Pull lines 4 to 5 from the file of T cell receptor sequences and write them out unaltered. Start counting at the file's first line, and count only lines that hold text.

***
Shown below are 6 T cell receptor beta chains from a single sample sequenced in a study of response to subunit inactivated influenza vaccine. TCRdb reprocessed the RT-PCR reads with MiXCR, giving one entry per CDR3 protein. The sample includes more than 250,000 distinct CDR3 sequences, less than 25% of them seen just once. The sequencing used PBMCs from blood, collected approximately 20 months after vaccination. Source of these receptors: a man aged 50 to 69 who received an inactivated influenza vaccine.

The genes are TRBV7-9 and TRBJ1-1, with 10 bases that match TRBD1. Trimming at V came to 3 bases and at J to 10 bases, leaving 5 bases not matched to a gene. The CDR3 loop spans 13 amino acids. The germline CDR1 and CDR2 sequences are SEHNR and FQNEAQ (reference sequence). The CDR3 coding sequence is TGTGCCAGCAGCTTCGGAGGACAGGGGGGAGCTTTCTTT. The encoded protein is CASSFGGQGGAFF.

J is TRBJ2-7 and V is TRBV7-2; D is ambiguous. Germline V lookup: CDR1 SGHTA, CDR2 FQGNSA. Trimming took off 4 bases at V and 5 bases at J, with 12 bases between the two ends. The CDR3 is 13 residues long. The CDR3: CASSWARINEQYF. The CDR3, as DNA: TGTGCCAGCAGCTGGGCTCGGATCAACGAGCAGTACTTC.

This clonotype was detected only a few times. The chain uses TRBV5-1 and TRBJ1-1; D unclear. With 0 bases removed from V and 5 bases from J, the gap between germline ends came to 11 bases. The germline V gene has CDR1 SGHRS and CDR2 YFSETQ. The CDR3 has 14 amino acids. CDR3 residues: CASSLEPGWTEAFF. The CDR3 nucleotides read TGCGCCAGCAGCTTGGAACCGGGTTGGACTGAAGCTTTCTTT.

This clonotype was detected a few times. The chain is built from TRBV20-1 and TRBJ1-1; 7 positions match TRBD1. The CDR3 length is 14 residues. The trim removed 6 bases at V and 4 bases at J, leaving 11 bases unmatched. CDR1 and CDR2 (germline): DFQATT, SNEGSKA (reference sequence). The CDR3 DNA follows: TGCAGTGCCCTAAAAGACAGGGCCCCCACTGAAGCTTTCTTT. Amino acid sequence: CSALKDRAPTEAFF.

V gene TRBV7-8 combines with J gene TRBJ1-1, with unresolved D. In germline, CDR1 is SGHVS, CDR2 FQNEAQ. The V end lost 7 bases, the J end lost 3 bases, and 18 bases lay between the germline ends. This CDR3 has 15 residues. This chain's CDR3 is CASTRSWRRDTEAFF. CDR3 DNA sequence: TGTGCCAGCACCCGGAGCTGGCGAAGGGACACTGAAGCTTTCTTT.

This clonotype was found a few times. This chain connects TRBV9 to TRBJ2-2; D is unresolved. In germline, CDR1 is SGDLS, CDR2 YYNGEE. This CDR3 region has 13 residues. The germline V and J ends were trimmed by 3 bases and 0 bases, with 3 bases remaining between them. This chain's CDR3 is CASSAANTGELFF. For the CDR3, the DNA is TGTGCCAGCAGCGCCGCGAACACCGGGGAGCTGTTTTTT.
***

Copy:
This clonotype was detected only a few times. The chain uses TRBV5-1 and TRBJ1-1; D unclear. With 0 bases removed from V and 5 bases from J, the gap between germline ends came to 11 bases. The germline V gene has CDR1 SGHRS and CDR2 YFSETQ. The CDR3 has 14 amino acids. CDR3 residues: CASSLEPGWTEAFF. The CDR3 nucleotides read TGCGCCAGCAGCTTGGAACCGGGTTGGACTGAAGCTTTCTTT.

This clonotype was detected a few times. The chain is built from TRBV20-1 and TRBJ1-1; 7 positions match TRBD1. The CDR3 length is 14 residues. The trim removed 6 bases at V and 4 bases at J, leaving 11 bases unmatched. CDR1 and CDR2 (germline): DFQATT, SNEGSKA (reference sequence). The CDR3 DNA follows: TGCAGTGCCCTAAAAGACAGGGCCCCCACTGAAGCTTTCTTT. Amino acid sequence: CSALKDRAPTEAFF.